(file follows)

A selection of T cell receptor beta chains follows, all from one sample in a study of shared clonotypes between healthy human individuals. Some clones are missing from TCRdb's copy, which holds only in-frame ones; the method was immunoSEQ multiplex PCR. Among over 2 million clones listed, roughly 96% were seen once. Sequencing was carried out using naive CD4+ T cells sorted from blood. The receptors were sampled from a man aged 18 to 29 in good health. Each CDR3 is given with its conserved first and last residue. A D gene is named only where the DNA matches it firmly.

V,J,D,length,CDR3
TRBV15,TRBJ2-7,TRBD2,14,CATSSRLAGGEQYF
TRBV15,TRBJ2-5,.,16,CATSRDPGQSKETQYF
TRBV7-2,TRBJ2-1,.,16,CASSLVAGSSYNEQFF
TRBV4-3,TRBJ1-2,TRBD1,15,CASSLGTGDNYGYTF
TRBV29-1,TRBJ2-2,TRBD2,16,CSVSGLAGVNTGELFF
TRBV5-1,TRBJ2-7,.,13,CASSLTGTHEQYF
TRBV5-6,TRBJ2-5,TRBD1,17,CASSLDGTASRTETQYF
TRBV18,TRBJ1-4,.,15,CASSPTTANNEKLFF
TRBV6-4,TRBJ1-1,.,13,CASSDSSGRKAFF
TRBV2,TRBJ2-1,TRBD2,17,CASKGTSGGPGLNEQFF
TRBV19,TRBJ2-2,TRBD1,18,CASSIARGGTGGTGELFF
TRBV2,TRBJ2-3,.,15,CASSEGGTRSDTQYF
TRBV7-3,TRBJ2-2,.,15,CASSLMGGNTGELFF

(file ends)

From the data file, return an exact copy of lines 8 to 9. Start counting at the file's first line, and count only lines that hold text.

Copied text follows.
TRBV5-1,TRBJ2-7,.,13,CASSLTGTHEQYF
TRBV5-6,TRBJ2-5,TRBD1,17,CASSLDGTASRTETQYF